Cyber attacks of today are constantly morphing and shift-changing, coming at your organization from angles – and people – you weren’t expecting, Bradshaw explained. You no longer know with any certainty whether any given activity or event within your IT infrastructure is harmless and appropriate, or the precursor of a damaging cyber attack. Perhaps even more disconcerting is not knowing the intent of the person or persons behind that activity or event.

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    Privacy controls

    Controlling privacy is all about controlling access. As Mike Lloyd, CTO at RedSeal Networks, pointed out:

    It’s a tempting business shortcut to just pile up data and worry about security or access controls down the road. This lazy approach is what gets a company to be front page news – after they are breached. The examples are plentiful. Businesses all need to realize (as many do) that customer data is a privilege and a responsibility – and it must be segmented off, and not treated the same as, for example, routine business email. Segmentation and control is difficult, especially in a complex and changing IT environment, but it’s essential to keeping the trust of your customers, patients or citizens.

    Access control tools include identity and access management (IAM) products that should be deployed within the company, encryption for data at rest, and regular audits to ensure access control is working.

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    Effective strategies to control privacy

    Integrating security in the product from the start, rather than trying to bolt it on after the fact, is most effective in ensuring privacy, according to Jean Taggart, senior security researcher at Malwarebytes. This means ensuring the developers are implementing proper, secure coding practices from the start.

    Segmentation and access control are also key. These can occur at several levels, starting with “zone defense” – keeping precious data in a separate network zone, limiting all traffic in and out, and monitoring that traffic at key choke points so you can detect anomalies, Lloyd said. There are higher levels – applying “least privilege” designs in applications, for example. But the most fundamental level is to delineate a zone where precious information resources are kept, and where special rules apply. This helps at the technical level, limiting the attack surface, but also helps the people involved remember that they are dealing with a special, protected resource.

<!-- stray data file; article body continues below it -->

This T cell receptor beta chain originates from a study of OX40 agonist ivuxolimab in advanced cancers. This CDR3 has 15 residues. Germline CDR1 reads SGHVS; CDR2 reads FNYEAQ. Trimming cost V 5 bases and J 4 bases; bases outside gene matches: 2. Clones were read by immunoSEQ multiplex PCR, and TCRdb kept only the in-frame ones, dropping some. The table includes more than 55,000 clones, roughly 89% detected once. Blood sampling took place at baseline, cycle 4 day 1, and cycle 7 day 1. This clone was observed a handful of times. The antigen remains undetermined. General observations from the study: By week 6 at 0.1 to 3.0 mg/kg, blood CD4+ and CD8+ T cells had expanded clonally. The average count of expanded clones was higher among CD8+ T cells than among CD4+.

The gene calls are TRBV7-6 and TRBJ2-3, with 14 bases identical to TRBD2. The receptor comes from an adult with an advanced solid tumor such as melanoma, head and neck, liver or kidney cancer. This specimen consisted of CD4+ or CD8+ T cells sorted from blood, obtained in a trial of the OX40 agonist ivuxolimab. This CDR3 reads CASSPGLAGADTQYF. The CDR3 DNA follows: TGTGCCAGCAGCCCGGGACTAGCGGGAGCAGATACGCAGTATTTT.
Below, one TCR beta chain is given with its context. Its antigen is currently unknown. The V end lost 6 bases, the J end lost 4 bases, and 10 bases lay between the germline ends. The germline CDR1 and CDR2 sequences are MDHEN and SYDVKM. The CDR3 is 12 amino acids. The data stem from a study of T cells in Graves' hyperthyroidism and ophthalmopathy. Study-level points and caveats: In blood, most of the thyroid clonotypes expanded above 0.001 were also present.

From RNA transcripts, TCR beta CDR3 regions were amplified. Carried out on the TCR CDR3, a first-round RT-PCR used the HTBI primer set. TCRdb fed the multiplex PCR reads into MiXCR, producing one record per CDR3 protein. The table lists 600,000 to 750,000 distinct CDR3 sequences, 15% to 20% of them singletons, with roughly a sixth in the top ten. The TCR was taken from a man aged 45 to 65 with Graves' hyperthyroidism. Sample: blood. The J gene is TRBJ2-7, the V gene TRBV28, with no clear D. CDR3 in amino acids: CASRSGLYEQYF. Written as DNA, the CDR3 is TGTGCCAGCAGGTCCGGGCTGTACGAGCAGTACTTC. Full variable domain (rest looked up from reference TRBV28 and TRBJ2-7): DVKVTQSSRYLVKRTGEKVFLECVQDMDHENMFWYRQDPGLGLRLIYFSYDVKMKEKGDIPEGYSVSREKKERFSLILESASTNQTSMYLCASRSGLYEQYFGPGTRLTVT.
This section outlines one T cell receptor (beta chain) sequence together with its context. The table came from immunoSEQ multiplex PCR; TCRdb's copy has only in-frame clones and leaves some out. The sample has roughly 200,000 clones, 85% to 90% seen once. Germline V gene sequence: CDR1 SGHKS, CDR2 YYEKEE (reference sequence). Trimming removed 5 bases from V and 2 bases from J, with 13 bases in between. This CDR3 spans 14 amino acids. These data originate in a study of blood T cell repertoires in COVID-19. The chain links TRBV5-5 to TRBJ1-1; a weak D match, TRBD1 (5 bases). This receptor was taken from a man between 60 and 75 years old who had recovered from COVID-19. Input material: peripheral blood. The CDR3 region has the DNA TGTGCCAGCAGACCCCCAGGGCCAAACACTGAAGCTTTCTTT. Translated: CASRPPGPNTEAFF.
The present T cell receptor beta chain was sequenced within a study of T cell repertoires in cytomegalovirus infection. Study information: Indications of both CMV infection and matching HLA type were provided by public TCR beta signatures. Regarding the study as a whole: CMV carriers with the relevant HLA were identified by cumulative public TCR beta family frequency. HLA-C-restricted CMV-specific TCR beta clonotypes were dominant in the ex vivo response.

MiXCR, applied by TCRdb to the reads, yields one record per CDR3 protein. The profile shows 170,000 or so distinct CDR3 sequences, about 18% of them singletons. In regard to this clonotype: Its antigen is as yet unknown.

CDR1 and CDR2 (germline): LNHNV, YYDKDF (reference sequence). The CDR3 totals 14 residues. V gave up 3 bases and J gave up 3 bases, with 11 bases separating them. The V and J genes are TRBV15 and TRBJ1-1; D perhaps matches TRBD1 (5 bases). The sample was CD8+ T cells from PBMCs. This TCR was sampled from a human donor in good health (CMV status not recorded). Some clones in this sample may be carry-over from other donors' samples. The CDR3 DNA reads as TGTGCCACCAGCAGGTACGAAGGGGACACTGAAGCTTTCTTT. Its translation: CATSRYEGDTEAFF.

Most importantly, we need to get out of the rut of using traditional methods of protecting sensitive data because they no longer work in today’s IT environment, Bradshaw added. This is because of the growth of so many endpoints, such as mobile devices, social networks and the cloud. With so many users and a myriad of access points to our networks, perimeter-based defenses such as firewalls, a traditional approach, cannot keep up with the evolving methods of attack.

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    The problem with Big Data

    Companies have lot of information about their customers, their employees, their consultants – anyone who has had contact with a company leaves some type of electronic footprint. Often that information is personally identifiable information (PII), such as full names, birthdates, Social Security numbers or financial data. But according to an InformationWeek article, consumers, especially, aren’t always informed on how that data is being used or whether or not they can opt out of having their PII used by the company.

    Big Data means big risk, said Lloyd, even when it is accumulated by the companies we want to do business with. The sheer amount of data collected and stored is often difficult to manage and, unfortunately, some companies don’t realize just how much that information is worth. Lloyd said:

    These unprecedented data mountains are a very tempting target to those who want to abuse data. Once upon a time, thieves robbed banks, because that’s where the money was. In the information economy, the databases are where today’s valuables reside.